a person, drew back. He was willing, he said, to accept
sureties in a sufficient amount for the due appearance
of the accused. The sureties were forthcoming in a
moment, in sums so great and so absolutely secure that
Andronicus had no pretext for refusing them. He
proceeded to adjourn the Court for fourteen days.
During the interval he took the opportunity of making a
change in the garrison of the capital. Troops recruited
from some of the regions bordering on JudŠa, and
accordingly among the bitterest enemies of its people,
replaced some Greek mercenaries. The strangers knew
nothing about Oniah, except that he was a Jew, and,
Jew, of course hateful. They could be relied upon to
obey orders, and those who knew Andronicus were sure
orders he would issue.
Oniah's friends urged him to fly. He was too old and
feeble, he replied; it would be better for him to die
his post. Then they implored him to take sanctuary.
 "What!" he cried, "take sanctuary in a heathen temple!
There is none other in the place. I would sooner die a
It was not in a temple, they explained, that he was to
find shelter. It was in the Gardens of Daphne that they
wished him to take refuge. And they proceeded to unfold
an elaborate argument, the gist of which was that the
Gardens were a civil, and not a religious, sanctuary;
that there would be no occasion for him to enter the
consecrated enclosure; he would be simply availing
himself of a custom which forbad the entrance of the
Minister of Justice into a place devoted to the
amusement of the people. It is probable that they
their argument beyond the limits of the truth. It was
with great difficulty that Oniah could be made to
When he did so at last, on the urgent representations
of his friends that the hopes of a free Israel were
largely dependent on the preservation of his life, he
could not help foreboding that the concession would not
profit either himself or them.
The world scarcely contained a more beautiful
place—beautiful both by grace of nature and
diligence of art—than
the Gardens of Daphne; and certainly none that seemed
more unlikely to shelter a devout Jew. Its avenues of
cypress and laurels, its delicious depths of shade, its
thousand streams, clear as crystal and untouched by the
drought of the longest, most fiery summer, were but a
part of its
 charms. Of some, perhaps the chief of its attractions,
it is best not to speak; but there were others, less
unseemly indeed, but such as must have been absolutely
scandalous to such a man as Oniah. The curious thronged
to see the gigantic statue of Apollo, a match both in
size and costliness of material to that of Zeus in the
plain of Olympia. (It was sixty feet in height, and
wrought of gold and ivory.) To complete the resemblance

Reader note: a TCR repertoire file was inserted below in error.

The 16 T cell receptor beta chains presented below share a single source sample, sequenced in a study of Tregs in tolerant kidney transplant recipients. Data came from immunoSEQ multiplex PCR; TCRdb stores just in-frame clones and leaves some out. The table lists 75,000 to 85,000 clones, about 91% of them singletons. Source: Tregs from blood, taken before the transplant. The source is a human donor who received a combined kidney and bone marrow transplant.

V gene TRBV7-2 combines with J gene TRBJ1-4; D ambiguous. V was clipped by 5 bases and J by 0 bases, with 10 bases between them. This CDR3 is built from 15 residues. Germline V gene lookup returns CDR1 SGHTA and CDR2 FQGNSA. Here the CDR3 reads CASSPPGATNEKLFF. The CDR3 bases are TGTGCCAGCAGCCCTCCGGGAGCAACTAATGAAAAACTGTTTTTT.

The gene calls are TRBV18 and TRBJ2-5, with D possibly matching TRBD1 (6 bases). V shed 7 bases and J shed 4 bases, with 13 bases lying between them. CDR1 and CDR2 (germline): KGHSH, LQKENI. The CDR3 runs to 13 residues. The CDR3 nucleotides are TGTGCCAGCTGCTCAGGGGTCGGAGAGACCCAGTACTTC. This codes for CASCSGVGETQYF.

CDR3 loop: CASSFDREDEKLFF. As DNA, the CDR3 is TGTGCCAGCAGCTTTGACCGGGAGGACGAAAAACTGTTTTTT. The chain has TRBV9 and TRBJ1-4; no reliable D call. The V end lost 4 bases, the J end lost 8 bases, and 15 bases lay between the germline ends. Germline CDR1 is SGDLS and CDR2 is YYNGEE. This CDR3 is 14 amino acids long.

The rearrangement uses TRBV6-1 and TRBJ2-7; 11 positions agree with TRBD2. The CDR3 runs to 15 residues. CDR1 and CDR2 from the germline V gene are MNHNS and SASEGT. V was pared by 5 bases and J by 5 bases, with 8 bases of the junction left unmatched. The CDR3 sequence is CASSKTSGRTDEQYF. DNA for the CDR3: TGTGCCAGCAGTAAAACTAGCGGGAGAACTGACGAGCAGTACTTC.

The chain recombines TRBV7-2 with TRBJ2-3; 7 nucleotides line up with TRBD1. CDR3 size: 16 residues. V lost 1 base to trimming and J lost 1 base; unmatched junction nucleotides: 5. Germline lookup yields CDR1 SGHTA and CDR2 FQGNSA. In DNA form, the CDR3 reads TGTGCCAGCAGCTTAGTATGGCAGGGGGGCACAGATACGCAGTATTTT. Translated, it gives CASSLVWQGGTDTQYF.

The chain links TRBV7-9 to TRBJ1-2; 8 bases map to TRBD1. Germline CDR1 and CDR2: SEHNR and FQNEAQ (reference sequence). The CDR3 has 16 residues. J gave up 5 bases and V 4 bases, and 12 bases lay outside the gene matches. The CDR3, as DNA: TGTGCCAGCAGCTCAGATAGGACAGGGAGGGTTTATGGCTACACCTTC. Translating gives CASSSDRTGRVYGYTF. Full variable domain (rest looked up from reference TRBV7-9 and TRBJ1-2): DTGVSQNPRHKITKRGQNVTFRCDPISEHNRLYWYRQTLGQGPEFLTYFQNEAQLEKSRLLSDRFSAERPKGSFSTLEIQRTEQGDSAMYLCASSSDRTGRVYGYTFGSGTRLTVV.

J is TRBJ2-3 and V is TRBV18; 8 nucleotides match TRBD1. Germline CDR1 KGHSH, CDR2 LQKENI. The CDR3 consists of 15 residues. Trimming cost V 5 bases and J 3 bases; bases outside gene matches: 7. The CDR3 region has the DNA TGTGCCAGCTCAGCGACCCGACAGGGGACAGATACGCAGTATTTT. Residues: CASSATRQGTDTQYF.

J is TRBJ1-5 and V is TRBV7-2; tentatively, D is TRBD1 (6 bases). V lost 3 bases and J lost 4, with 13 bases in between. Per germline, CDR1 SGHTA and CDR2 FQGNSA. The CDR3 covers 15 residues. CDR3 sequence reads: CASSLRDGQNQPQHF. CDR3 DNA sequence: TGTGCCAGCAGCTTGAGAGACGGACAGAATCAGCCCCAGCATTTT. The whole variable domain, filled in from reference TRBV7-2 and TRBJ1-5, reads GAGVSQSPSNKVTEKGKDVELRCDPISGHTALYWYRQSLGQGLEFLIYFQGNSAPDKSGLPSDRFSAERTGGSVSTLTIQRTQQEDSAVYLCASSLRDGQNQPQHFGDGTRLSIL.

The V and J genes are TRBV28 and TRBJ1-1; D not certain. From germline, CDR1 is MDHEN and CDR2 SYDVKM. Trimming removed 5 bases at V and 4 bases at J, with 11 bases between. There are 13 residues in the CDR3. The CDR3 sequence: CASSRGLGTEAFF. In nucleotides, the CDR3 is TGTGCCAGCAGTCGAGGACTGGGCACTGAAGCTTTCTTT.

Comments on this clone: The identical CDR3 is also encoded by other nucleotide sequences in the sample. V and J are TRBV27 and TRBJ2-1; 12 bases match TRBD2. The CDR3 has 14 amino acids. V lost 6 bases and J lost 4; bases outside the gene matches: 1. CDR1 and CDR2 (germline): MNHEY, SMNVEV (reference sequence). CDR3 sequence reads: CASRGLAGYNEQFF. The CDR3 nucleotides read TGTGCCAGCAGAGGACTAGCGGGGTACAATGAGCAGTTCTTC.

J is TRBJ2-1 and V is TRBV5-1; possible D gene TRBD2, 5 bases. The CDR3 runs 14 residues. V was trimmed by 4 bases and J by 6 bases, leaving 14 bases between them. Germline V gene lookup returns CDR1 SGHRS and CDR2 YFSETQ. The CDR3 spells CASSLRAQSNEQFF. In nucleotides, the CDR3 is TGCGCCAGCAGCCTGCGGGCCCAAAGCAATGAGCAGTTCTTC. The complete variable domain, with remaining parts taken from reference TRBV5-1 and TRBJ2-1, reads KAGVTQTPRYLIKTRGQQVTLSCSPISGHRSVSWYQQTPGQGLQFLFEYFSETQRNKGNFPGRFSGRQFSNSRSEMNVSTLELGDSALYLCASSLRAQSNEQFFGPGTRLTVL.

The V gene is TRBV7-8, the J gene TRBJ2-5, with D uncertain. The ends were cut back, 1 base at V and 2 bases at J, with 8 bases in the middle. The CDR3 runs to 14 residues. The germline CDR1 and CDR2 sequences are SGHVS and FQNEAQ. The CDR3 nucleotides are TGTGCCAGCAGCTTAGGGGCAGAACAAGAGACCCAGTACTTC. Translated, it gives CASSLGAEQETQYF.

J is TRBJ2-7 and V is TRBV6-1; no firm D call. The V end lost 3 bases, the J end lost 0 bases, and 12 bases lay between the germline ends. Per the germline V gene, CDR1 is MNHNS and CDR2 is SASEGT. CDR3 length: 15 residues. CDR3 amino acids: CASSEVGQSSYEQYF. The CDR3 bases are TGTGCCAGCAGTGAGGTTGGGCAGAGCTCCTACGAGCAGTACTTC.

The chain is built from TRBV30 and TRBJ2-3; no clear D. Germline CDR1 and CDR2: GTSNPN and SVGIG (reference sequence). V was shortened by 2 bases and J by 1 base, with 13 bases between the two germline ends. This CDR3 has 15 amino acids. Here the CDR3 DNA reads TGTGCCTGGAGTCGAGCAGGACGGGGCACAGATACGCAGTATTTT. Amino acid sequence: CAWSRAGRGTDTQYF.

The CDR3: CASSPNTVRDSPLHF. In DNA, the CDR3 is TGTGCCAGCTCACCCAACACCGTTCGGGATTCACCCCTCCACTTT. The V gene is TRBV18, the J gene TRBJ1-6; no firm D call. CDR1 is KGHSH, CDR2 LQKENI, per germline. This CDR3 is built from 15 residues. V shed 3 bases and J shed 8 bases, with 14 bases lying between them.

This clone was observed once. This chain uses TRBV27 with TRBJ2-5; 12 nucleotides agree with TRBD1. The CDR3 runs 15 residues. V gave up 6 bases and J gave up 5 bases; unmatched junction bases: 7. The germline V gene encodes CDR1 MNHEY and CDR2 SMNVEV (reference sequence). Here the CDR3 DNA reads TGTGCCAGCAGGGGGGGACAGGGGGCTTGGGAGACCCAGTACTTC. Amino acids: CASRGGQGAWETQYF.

the famous meeting-place of the Greek race, there was a
running ground and rings for wrestling and boxing.
Finally, Daphne claimed to rival another great centre
of Greek life in its special characteristic. It was
stoutly maintained that the Apollo who haunted the
laurel-groves of Daphne was as true a prophet as he who
spoke through the lips of Pythia at Delphi. Crowds of
men and women, eager to learn the secrets of the
came to the groves of Antioch. The method by which they
saw into the secrets of fate seemed singularly simple.
The questioner dipped a laurel leaf into the stream
that flowed by the shrine, and lo! the surface appeared
written over with the intimations of fate. Simple it
was, but the priests had spent a world of pains in
acquiring the art of invisible writing, and they did
their best to learn something about the history and
prospects of the applicants.
Such was Daphne, and no one could be more astonished
than were its inhabitants and visitors
 at the strange figure whom they saw before them;
strange to the place, indeed, rather than to them, for
as has been said, was one of the best-known personages
in Antioch. The rumour of his coming had gone before
him, and a crowd, half curious, half respectful, had
gathered to meet him. In not a few, indeed, curiosity
respect were mingled with something of fear. The
presence of this austere piety in this haunt of vicious
pleasure, was thought to augur ill for its prosperity.
Some of the priests were heard to murmur that one who
was the avowed enemy of the gods ought not to be
admitted. But they did not venture to deny to any one
sought them the privileges of sanctuary, while their
fears were not of a kind which they could make their
followers understand. They had, therefore, to
acquiesce, and hope that the unwelcome visitor would
him no ill-luck.
A little building, as remote as possible from the
central temple, had been secured for the residence of
On reaching the gardens he had to make his way to it
through two dense lines of eager spectators. The
the shrine of the oracle, the pavilions devoted to
pleasure, were for the nonce deserted. The drunkards
their wine-cup, and, stranger still, the dice-players
their gaming-tables, to gaze upon the holy man. As he
walked up the narrow avenue that had been left for his
passage, some of the women whose venal beauty was one
 the attractions of the place, threw themselves at his
feet. Unhappy creatures, they had been brought up from
childhood to this life of degradation, which indeed had
a certain hideous sanction of religious association
about it; but they had not altogether lost the womanly
veneration for goodness, and, like the Magdalen of a
later time, seemed to forget themselves in its
presence. The old man, unconscious of their character,
perhaps, with the Divine Guest of the Pharisee of
Capernaum, ignoring it, stretched out his hands with
gesture of blessing, and, though it was technically a
pollution to touch a heathen, he even laid them on some
children who were almost thrust into his arms. There
was hardly a heart that was not touched with this
kindness, and when the priest, as he entered his new
abode, turned and bade the multitude farewell, he was
answered with shouts of enthusiasm.